Current Update: H.F. 273 has been heard in the House. It has not had a hearing in the Senate to date. (4/10/19). It’s included in the Governor’s revised budget.

Take Action: Have you been affected by the family glitch? Reach out to us and let us know: aliya@takeactionminnesota.org.


Background: In April, the Senate released their HHS Omnibus Bill, S.F. 25452—and we’re not impressed. Instead of expanding health care, it sunsets the health care provider tax. Instead of strengthening public health care programs, it cuts vision and dental benefits. It blocks the government from ever setting up a health care buy-in and undermines our government’s ability to check the private market. 

Current Update: The bill has been heard in the Senate. Differences between the Senate HHS Omnibus and House HHS Omnibus will be negotiated in the last quarter of session. (4/10/19).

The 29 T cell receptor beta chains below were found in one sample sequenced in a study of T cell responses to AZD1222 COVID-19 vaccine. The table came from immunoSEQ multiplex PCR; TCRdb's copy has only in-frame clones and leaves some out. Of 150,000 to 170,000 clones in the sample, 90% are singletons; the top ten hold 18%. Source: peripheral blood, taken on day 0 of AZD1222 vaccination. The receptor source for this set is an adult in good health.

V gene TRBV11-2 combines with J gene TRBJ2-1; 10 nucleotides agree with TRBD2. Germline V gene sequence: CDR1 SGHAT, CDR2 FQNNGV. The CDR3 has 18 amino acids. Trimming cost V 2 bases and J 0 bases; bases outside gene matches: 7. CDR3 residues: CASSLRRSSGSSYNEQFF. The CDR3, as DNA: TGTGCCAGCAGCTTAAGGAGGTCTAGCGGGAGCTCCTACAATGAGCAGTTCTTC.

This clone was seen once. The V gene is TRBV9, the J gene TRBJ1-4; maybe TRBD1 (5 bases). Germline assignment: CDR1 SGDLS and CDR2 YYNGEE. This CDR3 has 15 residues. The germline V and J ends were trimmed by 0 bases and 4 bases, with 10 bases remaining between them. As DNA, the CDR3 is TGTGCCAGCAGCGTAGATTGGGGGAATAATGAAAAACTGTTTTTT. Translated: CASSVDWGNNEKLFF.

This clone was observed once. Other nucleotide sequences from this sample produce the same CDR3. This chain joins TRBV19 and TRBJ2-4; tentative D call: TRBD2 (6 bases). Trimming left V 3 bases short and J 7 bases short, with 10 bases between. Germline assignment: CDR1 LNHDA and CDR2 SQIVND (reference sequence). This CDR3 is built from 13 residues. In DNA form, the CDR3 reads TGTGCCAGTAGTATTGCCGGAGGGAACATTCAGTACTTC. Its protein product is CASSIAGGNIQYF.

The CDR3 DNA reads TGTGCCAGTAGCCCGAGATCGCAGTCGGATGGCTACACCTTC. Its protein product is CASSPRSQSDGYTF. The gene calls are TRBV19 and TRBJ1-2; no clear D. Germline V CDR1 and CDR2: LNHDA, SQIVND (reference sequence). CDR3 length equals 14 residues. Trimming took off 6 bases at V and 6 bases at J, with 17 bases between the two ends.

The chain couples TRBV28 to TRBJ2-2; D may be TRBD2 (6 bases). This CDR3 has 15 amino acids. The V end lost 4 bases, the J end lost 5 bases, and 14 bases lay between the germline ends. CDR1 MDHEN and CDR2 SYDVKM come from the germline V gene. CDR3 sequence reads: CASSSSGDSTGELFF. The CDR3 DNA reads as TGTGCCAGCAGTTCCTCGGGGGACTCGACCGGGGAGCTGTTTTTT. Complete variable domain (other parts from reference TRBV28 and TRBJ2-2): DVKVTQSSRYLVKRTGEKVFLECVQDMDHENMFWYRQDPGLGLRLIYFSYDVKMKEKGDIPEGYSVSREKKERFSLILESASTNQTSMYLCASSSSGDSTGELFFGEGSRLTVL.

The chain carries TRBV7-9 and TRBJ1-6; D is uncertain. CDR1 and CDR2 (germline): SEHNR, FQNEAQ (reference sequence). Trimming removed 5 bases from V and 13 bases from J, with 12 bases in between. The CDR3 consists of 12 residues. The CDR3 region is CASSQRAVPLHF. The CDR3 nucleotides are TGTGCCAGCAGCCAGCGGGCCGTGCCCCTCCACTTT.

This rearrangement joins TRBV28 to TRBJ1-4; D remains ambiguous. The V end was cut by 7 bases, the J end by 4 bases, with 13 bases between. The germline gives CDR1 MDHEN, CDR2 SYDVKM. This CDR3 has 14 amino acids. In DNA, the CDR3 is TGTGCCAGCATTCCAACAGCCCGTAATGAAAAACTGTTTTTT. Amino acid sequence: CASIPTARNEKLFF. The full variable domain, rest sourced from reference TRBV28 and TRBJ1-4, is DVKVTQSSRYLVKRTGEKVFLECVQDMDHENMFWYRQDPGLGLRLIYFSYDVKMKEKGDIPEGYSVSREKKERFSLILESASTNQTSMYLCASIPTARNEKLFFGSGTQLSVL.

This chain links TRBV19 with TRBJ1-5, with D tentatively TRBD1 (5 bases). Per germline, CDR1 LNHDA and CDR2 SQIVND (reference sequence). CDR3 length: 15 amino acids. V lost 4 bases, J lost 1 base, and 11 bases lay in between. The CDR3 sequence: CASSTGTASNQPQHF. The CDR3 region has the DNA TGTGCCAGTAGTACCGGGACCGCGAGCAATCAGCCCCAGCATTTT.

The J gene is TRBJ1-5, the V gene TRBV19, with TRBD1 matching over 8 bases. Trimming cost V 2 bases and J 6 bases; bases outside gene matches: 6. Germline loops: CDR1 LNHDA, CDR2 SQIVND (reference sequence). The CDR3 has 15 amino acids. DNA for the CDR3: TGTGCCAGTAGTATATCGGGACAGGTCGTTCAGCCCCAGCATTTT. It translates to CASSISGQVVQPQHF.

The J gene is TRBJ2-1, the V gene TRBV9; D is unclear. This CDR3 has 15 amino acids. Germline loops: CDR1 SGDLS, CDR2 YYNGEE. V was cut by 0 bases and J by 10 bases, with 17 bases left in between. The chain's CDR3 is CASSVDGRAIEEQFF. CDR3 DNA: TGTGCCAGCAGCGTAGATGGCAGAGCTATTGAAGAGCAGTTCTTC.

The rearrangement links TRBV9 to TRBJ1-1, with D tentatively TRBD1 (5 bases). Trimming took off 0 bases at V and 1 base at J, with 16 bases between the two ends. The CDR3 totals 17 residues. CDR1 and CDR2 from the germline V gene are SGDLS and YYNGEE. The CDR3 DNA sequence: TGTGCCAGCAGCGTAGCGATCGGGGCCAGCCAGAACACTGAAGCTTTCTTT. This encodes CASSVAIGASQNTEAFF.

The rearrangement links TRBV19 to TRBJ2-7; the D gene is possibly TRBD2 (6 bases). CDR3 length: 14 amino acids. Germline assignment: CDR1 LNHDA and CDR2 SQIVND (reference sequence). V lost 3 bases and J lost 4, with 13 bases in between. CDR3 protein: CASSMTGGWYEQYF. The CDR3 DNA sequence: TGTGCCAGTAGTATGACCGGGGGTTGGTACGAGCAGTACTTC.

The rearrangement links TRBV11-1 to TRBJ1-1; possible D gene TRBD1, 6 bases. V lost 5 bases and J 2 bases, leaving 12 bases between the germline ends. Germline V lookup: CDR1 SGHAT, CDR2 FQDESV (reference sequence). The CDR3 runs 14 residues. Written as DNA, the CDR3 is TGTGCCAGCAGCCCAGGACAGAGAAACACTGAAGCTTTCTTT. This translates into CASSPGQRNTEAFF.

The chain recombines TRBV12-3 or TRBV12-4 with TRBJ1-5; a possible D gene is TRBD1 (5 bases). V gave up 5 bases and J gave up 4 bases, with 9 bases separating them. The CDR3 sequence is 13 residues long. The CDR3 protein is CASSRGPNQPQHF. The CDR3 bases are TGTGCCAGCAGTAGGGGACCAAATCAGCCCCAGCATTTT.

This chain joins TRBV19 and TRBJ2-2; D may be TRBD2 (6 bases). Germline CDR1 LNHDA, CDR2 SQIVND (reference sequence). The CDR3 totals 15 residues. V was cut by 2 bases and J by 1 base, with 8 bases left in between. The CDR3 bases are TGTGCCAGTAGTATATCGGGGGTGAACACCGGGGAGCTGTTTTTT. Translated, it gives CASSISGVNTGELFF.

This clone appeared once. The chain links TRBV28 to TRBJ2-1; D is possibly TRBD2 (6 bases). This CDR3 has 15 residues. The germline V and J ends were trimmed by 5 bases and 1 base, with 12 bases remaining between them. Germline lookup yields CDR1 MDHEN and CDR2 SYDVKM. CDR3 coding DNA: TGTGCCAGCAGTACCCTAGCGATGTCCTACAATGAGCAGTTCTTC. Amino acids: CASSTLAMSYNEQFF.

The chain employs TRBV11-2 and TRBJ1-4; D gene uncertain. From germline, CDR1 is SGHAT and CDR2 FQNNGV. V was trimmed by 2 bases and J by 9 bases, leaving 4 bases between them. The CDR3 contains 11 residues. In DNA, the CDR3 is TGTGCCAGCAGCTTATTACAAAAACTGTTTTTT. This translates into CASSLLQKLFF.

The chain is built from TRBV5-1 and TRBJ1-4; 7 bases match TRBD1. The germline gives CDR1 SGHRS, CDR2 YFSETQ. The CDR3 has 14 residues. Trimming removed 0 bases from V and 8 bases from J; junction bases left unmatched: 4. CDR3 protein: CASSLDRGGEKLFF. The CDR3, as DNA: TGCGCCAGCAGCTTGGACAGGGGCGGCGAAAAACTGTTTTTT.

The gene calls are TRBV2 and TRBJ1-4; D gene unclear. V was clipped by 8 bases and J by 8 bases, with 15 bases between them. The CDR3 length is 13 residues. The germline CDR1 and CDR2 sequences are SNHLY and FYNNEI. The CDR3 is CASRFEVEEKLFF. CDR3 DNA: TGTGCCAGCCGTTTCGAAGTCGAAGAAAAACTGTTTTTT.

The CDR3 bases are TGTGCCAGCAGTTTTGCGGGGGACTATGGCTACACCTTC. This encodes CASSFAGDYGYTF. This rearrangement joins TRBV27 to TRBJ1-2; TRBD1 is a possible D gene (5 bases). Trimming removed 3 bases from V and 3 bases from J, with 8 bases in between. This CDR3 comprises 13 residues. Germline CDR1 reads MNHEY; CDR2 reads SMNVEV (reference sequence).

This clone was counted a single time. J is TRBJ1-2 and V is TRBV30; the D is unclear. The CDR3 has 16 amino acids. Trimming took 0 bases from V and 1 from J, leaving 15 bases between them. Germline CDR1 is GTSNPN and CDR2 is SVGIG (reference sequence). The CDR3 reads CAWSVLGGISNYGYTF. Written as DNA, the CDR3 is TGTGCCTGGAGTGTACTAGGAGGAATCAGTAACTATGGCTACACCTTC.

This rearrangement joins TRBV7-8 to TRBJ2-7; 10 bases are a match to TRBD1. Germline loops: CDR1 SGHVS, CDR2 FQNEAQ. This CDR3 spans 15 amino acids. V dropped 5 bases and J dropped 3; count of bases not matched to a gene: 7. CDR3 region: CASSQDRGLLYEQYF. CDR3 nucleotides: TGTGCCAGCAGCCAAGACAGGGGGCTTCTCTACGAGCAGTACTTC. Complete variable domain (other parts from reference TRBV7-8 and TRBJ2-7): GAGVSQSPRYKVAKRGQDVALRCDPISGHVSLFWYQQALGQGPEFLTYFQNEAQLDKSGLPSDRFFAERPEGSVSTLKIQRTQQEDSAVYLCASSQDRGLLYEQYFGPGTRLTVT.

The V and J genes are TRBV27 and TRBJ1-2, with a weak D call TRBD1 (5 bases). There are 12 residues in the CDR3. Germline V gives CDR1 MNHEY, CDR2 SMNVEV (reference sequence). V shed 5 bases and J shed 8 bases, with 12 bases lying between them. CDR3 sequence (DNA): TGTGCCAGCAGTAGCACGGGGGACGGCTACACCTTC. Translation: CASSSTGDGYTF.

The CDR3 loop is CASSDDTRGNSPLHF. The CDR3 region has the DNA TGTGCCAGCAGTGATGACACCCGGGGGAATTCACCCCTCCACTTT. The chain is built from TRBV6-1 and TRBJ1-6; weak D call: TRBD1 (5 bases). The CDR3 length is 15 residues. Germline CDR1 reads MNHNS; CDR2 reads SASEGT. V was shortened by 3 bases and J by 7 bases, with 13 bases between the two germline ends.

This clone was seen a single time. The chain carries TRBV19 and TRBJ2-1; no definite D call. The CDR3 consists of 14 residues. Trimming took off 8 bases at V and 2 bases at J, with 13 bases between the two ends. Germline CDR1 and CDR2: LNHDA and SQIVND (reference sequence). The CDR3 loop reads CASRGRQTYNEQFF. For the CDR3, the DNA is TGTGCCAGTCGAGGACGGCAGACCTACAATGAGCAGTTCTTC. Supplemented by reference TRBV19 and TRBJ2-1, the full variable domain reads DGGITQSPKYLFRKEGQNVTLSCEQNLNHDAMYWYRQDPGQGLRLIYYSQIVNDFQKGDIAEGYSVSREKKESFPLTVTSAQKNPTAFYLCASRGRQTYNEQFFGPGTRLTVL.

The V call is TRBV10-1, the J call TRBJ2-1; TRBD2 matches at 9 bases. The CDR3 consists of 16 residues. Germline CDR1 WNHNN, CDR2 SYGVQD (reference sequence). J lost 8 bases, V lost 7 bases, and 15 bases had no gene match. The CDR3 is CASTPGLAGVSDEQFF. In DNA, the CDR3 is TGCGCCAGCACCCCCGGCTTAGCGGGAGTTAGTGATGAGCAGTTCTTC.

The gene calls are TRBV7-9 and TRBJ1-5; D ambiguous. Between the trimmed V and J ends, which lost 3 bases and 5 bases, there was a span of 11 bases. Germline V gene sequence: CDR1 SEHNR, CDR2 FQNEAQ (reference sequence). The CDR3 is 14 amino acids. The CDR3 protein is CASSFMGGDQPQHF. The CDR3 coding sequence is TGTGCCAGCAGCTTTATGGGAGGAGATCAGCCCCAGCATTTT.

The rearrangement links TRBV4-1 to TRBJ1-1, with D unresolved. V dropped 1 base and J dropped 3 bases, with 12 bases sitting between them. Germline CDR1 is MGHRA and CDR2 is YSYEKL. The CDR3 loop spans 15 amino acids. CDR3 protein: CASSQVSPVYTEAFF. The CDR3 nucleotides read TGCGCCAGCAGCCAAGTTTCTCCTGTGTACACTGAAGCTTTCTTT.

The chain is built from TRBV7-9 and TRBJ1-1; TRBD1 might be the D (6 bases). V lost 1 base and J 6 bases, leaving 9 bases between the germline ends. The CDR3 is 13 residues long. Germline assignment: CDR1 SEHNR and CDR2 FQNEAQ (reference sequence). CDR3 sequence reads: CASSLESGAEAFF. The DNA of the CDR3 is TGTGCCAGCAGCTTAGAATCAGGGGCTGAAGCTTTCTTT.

Take Action: Read more about our concerns about the Senate HHS Omnibus Bill.  

ICYMI Readings

Nobody has time to do all the readings. Here are some articles that you should definitely give a read (or at least a skim). Got other recommendations? Let us know!

Watch and Learn

More of a visual person? Check out some of our recent health care videos on our Vimeo channel.

Who’s Who

Here’s a tip: want an easy way to stay on top of what’s happening in health care this session? Follow these folks on Twitter.


And join the conversation with these hashtags: #mnleg #HealthCareNOW #MNCare4All #ONECare #ReclaimOurCare #DontLetTheSunSet